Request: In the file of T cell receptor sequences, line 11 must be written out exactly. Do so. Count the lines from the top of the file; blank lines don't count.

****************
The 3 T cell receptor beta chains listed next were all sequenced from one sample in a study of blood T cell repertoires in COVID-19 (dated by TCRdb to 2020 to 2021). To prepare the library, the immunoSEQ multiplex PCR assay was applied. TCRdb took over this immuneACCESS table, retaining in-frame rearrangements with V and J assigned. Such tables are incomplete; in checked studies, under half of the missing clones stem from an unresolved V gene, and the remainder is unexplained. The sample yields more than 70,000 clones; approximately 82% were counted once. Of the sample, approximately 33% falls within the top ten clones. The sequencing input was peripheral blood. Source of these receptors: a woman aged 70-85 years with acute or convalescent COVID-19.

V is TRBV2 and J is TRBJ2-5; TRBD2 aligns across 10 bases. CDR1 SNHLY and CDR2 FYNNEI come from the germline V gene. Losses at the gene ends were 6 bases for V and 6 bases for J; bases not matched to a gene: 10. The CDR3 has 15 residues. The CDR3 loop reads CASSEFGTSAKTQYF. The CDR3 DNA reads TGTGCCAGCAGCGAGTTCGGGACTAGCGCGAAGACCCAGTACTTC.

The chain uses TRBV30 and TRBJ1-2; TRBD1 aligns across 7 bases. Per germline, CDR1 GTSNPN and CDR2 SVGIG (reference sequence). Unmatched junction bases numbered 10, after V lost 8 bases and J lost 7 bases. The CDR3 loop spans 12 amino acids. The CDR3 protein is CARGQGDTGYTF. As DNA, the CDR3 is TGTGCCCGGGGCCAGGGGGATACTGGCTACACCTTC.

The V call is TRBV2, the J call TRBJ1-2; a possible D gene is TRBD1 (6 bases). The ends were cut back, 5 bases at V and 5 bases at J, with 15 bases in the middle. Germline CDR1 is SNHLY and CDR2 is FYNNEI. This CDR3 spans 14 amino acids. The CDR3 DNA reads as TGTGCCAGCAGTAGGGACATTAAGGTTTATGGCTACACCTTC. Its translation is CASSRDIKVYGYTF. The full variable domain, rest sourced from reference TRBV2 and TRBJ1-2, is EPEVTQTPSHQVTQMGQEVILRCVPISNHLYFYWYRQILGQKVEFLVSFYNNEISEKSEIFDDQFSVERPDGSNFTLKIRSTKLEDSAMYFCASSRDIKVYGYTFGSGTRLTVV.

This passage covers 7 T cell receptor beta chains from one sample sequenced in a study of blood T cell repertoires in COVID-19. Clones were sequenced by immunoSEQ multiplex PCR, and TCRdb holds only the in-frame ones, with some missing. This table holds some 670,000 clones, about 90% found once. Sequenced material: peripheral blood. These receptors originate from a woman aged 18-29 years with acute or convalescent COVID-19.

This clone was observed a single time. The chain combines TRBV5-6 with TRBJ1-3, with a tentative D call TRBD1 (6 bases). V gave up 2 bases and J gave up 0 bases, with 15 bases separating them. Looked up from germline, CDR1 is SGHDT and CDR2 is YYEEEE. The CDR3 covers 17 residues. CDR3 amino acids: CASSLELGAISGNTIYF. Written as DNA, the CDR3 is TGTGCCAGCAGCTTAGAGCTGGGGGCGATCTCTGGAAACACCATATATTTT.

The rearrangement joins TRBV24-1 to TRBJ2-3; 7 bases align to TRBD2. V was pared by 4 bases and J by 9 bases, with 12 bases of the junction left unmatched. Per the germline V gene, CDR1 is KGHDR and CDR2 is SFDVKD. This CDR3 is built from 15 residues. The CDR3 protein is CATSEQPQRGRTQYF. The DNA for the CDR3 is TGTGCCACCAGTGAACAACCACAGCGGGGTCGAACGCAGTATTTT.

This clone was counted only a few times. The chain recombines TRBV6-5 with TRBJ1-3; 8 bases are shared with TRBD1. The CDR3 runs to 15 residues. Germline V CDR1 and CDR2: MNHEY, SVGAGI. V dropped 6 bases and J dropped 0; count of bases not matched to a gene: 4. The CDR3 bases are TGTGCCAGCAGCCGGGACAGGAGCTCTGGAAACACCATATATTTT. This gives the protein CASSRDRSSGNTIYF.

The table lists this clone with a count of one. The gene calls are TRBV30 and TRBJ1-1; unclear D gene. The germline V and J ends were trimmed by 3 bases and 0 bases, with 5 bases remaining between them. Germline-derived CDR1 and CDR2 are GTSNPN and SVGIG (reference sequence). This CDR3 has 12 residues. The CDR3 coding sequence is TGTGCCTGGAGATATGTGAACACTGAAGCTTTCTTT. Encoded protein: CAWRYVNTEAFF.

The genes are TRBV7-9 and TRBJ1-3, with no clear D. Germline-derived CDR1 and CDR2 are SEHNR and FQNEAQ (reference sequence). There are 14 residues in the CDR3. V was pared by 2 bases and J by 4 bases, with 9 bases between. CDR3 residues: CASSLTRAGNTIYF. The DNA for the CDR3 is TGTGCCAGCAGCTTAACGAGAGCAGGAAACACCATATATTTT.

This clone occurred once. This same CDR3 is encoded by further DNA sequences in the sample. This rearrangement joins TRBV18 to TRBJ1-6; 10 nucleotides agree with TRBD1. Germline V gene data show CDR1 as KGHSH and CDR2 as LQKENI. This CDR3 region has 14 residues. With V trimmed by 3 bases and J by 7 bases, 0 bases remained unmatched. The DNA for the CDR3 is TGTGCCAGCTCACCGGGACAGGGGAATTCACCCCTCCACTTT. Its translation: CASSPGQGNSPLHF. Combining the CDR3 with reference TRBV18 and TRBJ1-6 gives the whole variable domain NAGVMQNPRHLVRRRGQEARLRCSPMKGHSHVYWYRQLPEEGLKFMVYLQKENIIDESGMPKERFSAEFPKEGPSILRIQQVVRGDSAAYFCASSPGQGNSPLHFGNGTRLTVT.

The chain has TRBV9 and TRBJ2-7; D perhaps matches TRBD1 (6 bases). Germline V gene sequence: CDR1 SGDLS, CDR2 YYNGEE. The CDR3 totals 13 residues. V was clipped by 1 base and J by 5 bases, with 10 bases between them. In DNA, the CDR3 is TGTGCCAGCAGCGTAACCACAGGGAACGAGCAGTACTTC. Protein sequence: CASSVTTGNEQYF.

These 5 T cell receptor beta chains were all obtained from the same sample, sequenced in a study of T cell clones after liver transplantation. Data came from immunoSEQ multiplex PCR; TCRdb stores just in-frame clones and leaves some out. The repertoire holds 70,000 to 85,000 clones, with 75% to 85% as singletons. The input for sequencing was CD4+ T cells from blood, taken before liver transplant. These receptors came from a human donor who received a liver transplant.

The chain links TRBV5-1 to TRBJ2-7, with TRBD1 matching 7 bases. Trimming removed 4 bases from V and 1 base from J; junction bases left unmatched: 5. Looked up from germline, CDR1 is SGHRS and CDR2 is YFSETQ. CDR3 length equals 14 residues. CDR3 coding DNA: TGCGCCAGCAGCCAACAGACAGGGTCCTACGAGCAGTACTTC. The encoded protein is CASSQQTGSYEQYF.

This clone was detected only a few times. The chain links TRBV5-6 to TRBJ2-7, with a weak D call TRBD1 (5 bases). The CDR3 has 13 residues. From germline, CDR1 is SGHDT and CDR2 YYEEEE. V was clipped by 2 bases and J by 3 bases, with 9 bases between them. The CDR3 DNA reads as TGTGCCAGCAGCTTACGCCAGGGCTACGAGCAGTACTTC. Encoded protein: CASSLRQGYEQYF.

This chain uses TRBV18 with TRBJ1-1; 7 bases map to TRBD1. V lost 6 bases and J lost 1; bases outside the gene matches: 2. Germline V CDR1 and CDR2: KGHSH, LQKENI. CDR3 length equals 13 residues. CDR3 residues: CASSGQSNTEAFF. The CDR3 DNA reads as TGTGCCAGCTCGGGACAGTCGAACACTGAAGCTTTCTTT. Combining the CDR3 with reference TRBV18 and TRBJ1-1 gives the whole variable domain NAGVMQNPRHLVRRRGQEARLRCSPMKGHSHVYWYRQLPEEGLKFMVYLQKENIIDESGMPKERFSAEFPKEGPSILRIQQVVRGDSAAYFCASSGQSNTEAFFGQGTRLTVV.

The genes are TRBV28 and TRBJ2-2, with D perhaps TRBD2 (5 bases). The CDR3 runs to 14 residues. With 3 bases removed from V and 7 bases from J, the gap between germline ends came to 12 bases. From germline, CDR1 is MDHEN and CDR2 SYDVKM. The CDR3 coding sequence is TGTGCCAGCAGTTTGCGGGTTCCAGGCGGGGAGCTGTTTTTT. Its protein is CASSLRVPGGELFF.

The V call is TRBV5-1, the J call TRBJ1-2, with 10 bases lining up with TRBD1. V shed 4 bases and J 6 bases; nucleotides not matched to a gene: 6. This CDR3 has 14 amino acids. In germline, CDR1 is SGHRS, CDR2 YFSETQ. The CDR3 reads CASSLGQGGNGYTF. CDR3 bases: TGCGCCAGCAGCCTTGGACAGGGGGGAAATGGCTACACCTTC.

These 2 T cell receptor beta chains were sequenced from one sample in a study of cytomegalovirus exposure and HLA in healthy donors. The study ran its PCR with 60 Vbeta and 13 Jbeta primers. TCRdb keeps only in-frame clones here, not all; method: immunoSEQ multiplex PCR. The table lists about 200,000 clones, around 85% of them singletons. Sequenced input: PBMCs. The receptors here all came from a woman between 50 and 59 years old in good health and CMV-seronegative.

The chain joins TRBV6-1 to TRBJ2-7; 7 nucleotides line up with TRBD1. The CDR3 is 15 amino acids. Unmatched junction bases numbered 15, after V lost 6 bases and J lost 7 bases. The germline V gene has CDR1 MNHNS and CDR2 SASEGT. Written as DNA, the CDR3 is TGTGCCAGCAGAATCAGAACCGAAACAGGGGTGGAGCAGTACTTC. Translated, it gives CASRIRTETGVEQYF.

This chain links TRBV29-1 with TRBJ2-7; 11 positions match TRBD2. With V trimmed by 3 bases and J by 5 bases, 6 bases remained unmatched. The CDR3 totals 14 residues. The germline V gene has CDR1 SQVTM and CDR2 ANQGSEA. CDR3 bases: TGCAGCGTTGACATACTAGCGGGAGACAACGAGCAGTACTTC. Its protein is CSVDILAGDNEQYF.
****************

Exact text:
This clone occurred once. This same CDR3 is encoded by further DNA sequences in the sample. This rearrangement joins TRBV18 to TRBJ1-6; 10 nucleotides agree with TRBD1. Germline V gene data show CDR1 as KGHSH and CDR2 as LQKENI. This CDR3 region has 14 residues. With V trimmed by 3 bases and J by 7 bases, 0 bases remained unmatched. The DNA for the CDR3 is TGTGCCAGCTCACCGGGACAGGGGAATTCACCCCTCCACTTT. Its translation: CASSPGQGNSPLHF. Combining the CDR3 with reference TRBV18 and TRBJ1-6 gives the whole variable domain NAGVMQNPRHLVRRRGQEARLRCSPMKGHSHVYWYRQLPEEGLKFMVYLQKENIIDESGMPKERFSAEFPKEGPSILRIQQVVRGDSAAYFCASSPGQGNSPLHFGNGTRLTVT.